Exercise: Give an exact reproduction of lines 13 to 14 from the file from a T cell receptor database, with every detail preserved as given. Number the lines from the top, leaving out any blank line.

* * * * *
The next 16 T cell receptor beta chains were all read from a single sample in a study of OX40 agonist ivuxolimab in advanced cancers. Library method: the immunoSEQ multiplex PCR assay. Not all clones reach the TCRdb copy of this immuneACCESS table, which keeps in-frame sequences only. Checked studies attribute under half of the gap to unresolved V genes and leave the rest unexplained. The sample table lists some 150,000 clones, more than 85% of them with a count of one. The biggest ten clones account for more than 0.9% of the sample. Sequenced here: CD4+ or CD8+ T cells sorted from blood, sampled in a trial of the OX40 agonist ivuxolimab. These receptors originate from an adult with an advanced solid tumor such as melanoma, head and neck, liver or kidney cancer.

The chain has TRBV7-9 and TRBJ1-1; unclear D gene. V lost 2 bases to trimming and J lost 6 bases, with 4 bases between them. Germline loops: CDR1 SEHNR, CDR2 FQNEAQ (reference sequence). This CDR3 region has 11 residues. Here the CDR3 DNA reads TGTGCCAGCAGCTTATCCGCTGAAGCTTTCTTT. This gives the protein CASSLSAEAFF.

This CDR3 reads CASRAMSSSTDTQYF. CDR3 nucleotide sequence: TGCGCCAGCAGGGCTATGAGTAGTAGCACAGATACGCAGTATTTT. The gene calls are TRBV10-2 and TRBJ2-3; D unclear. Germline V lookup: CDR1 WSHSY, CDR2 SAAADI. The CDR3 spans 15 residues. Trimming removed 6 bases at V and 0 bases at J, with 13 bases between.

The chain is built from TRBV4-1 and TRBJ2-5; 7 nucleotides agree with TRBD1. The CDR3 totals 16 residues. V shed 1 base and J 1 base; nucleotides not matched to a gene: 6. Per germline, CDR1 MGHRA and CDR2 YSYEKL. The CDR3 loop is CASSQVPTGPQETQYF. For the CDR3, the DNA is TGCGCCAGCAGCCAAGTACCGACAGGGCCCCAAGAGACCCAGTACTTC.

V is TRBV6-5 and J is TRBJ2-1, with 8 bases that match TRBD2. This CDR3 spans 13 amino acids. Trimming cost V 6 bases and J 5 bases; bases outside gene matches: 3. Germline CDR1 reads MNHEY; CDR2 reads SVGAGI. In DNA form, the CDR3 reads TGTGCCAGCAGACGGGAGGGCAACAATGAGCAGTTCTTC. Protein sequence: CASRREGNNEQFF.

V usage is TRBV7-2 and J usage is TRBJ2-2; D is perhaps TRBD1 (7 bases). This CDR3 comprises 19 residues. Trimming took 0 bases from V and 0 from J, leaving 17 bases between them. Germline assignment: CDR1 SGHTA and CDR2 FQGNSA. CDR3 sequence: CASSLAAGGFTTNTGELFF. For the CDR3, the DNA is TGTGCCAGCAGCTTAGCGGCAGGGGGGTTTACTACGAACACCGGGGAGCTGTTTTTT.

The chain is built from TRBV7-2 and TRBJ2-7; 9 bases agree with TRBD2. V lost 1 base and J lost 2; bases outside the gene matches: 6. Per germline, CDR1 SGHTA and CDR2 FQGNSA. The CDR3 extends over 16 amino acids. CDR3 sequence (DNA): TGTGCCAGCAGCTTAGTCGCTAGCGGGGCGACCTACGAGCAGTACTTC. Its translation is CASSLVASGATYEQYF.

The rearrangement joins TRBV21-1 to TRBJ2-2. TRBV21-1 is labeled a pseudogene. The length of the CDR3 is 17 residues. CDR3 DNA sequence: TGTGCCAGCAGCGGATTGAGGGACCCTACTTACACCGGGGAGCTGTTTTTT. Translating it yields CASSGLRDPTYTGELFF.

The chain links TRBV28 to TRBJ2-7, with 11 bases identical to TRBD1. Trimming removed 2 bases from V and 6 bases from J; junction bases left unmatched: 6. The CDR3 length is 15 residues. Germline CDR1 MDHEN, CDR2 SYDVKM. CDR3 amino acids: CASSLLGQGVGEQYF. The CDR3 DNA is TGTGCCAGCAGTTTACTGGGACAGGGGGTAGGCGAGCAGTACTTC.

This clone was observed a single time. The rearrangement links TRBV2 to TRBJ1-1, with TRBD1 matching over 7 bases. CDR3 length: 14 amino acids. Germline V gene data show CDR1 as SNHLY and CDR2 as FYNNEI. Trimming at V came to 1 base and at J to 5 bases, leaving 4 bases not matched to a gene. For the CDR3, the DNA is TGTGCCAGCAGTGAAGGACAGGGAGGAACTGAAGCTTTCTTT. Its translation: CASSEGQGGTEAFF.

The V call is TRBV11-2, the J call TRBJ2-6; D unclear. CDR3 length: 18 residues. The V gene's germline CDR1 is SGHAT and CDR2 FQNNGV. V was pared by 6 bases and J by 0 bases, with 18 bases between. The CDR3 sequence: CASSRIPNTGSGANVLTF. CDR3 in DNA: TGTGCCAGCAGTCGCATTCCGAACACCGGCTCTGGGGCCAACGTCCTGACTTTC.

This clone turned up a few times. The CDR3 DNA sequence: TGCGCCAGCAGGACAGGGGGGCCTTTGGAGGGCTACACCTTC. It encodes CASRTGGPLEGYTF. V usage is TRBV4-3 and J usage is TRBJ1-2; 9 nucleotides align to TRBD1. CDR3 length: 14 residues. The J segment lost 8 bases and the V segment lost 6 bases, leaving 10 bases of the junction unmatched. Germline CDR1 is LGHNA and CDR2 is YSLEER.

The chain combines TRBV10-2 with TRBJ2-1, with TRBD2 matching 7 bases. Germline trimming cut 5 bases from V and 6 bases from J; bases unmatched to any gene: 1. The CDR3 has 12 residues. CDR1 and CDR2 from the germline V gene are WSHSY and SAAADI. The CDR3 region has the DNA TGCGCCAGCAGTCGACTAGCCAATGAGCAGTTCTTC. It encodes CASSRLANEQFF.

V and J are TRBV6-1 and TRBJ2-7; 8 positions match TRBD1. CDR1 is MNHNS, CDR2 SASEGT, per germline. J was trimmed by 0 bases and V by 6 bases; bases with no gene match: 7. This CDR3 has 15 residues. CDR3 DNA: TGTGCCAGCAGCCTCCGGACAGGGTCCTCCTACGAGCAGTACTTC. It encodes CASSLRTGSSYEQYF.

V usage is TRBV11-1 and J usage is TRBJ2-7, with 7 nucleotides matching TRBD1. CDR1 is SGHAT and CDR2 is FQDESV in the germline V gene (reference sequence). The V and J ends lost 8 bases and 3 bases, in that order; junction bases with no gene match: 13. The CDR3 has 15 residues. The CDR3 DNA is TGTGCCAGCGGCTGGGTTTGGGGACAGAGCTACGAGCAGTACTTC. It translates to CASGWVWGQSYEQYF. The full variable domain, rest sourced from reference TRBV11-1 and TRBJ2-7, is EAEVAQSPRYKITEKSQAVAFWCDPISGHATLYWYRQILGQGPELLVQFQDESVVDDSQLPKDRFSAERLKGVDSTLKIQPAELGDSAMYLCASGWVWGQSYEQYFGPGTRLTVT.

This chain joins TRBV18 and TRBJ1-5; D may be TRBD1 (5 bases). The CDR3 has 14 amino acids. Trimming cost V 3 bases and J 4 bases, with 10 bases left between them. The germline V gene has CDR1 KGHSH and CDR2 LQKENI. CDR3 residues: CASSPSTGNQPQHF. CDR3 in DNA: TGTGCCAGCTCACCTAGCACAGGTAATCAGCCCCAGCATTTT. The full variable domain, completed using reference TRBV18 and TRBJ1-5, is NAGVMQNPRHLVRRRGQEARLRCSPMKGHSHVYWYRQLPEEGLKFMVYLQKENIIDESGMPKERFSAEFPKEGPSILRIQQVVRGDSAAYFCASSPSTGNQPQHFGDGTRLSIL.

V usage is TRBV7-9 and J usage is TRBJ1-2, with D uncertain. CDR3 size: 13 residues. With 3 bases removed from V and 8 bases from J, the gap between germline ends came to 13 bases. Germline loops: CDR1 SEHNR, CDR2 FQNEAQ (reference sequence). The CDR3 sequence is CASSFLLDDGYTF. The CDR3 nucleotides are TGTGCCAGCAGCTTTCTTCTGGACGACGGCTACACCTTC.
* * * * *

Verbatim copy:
The chain combines TRBV10-2 with TRBJ2-1, with TRBD2 matching 7 bases. Germline trimming cut 5 bases from V and 6 bases from J; bases unmatched to any gene: 1. The CDR3 has 12 residues. CDR1 and CDR2 from the germline V gene are WSHSY and SAAADI. The CDR3 region has the DNA TGCGCCAGCAGTCGACTAGCCAATGAGCAGTTCTTC. It encodes CASSRLANEQFF.

V and J are TRBV6-1 and TRBJ2-7; 8 positions match TRBD1. CDR1 is MNHNS, CDR2 SASEGT, per germline. J was trimmed by 0 bases and V by 6 bases; bases with no gene match: 7. This CDR3 has 15 residues. CDR3 DNA: TGTGCCAGCAGCCTCCGGACAGGGTCCTCCTACGAGCAGTACTTC. It encodes CASSLRTGSSYEQYF.